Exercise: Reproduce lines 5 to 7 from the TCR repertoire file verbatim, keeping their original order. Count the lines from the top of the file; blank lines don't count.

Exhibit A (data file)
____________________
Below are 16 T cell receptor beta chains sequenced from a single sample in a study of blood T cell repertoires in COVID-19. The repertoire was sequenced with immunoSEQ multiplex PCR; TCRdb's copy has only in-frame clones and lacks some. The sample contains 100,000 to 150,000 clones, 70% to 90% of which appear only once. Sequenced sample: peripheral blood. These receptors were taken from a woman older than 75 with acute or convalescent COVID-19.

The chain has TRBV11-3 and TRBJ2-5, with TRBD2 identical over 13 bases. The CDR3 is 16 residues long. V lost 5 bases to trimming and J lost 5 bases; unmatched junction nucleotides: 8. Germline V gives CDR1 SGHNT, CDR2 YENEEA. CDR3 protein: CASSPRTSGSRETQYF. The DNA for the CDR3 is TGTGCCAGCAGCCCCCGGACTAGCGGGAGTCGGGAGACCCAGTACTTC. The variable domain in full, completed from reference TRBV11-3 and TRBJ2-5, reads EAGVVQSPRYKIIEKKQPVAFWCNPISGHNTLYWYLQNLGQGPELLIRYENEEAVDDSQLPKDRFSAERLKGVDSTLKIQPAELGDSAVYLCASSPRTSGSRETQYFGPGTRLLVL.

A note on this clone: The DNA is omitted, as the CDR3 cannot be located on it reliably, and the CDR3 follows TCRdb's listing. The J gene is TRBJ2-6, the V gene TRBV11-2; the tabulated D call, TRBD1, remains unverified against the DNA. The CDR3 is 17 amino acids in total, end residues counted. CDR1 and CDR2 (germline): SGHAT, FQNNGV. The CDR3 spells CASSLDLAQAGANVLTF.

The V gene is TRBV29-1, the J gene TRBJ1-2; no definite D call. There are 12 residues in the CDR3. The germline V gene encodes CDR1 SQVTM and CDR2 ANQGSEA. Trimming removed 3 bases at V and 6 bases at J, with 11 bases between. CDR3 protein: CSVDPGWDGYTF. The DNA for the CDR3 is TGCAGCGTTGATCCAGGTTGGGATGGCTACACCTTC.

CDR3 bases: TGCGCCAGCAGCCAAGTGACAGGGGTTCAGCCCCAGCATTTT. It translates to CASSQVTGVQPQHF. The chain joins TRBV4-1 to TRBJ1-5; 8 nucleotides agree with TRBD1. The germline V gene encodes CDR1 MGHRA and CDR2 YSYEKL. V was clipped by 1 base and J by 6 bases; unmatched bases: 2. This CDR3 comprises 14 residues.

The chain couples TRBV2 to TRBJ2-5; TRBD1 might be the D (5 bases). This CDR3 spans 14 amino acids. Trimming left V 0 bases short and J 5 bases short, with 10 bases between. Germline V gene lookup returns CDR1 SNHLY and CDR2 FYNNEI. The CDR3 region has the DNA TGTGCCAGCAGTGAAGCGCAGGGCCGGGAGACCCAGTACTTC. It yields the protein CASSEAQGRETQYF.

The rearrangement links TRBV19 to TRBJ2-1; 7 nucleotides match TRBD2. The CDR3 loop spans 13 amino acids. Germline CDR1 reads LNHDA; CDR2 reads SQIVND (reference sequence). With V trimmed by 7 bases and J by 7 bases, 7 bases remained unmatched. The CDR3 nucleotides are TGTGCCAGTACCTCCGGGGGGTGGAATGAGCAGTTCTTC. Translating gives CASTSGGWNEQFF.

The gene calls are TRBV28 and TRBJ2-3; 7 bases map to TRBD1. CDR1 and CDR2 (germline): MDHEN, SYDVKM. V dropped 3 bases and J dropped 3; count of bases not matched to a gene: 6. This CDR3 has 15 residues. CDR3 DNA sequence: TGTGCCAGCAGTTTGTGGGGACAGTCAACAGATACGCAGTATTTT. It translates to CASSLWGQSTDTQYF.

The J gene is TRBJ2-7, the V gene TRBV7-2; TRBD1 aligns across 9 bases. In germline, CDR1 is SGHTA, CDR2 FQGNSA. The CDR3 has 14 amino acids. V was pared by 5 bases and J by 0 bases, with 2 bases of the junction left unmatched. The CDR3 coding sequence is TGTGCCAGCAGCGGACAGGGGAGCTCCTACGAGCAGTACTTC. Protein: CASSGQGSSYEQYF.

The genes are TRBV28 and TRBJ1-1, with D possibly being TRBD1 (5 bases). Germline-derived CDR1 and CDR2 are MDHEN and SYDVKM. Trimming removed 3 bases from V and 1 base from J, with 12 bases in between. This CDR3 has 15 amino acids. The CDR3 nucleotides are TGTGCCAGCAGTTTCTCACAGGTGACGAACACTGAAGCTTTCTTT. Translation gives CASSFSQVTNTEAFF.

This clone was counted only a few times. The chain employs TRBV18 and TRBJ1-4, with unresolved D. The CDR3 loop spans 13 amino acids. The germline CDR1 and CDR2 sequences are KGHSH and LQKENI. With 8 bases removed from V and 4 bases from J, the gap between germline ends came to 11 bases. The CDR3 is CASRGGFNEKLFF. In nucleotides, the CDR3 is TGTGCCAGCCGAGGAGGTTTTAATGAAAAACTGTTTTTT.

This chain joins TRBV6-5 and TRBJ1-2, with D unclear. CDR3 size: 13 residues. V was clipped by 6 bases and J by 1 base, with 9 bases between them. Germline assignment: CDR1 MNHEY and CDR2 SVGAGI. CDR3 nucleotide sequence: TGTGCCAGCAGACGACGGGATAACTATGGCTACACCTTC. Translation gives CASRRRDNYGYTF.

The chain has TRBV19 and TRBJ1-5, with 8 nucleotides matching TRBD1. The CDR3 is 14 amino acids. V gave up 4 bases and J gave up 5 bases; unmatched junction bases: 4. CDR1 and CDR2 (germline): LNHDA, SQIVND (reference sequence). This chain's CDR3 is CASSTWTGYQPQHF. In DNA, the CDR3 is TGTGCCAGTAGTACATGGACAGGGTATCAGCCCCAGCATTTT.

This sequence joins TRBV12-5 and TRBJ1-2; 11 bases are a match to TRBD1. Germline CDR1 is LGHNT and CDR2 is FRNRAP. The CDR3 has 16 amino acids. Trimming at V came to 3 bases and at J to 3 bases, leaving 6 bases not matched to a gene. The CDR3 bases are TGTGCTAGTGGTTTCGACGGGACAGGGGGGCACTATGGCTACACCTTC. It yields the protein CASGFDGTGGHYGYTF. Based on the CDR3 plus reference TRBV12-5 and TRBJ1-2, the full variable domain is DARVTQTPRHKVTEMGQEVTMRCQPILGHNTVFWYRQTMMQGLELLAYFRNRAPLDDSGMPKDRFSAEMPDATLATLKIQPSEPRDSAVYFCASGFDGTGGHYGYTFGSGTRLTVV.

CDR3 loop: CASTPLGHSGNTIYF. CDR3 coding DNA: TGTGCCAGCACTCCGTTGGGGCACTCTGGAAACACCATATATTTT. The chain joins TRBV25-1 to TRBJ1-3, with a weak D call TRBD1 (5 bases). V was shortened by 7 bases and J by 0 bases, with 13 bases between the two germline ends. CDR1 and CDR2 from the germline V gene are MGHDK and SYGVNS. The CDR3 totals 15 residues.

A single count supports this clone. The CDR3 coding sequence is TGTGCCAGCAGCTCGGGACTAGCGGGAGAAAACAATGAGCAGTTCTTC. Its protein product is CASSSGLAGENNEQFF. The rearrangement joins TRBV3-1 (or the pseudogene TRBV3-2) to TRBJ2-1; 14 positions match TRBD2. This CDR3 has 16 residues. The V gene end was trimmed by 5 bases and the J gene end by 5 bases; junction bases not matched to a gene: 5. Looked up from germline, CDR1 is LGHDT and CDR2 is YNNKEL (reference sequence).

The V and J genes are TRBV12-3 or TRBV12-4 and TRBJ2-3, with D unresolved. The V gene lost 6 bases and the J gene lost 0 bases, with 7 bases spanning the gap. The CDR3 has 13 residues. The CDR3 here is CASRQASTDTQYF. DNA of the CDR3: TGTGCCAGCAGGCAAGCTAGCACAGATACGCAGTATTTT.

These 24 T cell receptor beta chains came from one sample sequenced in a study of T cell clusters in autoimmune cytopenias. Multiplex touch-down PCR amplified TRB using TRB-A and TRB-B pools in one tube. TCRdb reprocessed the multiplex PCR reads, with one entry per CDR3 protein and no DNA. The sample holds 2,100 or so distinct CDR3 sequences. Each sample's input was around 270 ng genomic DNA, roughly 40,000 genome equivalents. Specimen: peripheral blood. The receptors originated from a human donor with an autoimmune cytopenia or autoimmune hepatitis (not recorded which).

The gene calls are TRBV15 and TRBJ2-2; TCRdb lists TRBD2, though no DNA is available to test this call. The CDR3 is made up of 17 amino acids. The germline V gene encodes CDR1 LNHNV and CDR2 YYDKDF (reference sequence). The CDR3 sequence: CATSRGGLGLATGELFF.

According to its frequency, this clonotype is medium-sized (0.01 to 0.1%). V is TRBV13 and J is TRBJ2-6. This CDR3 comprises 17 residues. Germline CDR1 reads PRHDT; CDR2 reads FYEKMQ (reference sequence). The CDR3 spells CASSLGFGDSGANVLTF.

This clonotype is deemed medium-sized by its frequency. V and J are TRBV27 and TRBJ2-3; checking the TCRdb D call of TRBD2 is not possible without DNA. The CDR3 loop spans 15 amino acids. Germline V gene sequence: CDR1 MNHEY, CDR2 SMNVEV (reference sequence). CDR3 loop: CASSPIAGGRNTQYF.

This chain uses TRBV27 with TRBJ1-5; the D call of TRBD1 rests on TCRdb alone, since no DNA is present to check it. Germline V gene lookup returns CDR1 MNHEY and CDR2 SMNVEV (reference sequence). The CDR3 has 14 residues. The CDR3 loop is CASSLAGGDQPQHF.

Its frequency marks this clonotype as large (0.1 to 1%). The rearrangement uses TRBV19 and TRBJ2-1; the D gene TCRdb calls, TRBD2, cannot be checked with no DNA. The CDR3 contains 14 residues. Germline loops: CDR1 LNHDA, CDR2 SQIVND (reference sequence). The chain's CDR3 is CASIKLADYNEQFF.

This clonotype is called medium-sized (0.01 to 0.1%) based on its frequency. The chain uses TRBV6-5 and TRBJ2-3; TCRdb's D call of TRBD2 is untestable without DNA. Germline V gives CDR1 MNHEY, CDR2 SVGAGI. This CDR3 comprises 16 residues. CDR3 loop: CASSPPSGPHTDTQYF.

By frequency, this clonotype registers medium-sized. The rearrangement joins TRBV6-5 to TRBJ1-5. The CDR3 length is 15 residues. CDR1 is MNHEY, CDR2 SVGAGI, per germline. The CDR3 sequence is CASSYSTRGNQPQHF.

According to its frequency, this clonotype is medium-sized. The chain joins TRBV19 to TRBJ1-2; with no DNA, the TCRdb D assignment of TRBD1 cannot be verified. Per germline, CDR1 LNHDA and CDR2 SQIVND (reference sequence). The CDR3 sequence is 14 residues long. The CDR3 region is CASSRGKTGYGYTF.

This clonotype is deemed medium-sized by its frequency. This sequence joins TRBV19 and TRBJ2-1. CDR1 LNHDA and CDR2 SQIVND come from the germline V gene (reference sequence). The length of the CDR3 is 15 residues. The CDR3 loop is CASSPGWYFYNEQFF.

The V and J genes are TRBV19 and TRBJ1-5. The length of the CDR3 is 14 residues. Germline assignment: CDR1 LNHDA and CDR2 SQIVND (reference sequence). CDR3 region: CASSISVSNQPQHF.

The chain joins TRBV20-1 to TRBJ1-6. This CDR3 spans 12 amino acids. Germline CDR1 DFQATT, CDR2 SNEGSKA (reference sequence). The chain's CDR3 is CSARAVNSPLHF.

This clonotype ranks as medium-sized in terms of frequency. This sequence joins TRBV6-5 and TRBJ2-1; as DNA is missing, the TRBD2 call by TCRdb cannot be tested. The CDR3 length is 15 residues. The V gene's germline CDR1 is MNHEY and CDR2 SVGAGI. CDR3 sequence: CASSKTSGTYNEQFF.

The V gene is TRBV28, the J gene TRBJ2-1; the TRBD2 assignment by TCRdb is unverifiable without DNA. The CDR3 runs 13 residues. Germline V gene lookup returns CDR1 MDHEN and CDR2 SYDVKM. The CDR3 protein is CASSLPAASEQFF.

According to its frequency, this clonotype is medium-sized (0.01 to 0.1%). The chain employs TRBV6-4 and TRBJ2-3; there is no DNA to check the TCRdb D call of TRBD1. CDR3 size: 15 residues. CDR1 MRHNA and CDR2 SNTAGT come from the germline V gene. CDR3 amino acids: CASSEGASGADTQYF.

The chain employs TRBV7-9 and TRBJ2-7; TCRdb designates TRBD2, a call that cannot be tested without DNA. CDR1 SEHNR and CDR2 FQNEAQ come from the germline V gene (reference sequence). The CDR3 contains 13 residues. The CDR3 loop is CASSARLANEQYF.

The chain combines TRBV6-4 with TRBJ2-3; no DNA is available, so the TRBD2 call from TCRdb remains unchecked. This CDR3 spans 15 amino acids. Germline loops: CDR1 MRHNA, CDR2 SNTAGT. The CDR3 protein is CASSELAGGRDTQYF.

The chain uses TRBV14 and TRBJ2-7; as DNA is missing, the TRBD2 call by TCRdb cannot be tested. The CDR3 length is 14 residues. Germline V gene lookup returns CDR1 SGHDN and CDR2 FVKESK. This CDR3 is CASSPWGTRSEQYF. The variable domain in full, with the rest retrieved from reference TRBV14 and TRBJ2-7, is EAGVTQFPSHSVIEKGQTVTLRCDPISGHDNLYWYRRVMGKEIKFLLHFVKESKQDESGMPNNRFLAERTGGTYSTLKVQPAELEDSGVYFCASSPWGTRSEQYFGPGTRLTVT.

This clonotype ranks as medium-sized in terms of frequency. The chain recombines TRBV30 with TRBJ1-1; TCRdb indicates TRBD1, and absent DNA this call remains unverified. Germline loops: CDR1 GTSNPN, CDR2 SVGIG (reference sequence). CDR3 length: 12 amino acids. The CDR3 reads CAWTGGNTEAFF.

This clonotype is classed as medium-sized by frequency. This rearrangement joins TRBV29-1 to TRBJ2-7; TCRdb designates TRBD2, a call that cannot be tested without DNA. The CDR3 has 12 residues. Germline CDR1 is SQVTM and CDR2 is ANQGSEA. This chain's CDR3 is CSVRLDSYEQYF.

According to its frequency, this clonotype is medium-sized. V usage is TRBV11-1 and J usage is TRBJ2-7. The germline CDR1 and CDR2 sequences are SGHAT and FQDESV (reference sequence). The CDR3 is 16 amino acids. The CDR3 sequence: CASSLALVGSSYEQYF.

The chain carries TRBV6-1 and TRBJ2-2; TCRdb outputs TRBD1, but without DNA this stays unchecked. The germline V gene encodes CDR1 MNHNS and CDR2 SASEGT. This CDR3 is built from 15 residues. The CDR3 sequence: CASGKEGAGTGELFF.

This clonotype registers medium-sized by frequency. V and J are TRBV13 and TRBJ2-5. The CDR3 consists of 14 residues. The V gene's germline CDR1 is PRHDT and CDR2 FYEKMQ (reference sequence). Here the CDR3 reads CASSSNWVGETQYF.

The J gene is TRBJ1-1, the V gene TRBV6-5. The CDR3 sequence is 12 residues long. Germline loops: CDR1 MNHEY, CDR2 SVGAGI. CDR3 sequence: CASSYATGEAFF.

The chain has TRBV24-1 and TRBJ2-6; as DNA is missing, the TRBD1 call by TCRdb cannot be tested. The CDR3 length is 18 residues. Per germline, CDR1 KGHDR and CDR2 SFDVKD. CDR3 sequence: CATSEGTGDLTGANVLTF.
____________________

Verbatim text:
CDR3 bases: TGCGCCAGCAGCCAAGTGACAGGGGTTCAGCCCCAGCATTTT. It translates to CASSQVTGVQPQHF. The chain joins TRBV4-1 to TRBJ1-5; 8 nucleotides agree with TRBD1. The germline V gene encodes CDR1 MGHRA and CDR2 YSYEKL. V was clipped by 1 base and J by 6 bases; unmatched bases: 2. This CDR3 comprises 14 residues.

The chain couples TRBV2 to TRBJ2-5; TRBD1 might be the D (5 bases). This CDR3 spans 14 amino acids. Trimming left V 0 bases short and J 5 bases short, with 10 bases between. Germline V gene lookup returns CDR1 SNHLY and CDR2 FYNNEI. The CDR3 region has the DNA TGTGCCAGCAGTGAAGCGCAGGGCCGGGAGACCCAGTACTTC. It yields the protein CASSEAQGRETQYF.

The rearrangement links TRBV19 to TRBJ2-1; 7 nucleotides match TRBD2. The CDR3 loop spans 13 amino acids. Germline CDR1 reads LNHDA; CDR2 reads SQIVND (reference sequence). With V trimmed by 7 bases and J by 7 bases, 7 bases remained unmatched. The CDR3 nucleotides are TGTGCCAGTACCTCCGGGGGGTGGAATGAGCAGTTCTTC. Translating gives CASTSGGWNEQFF.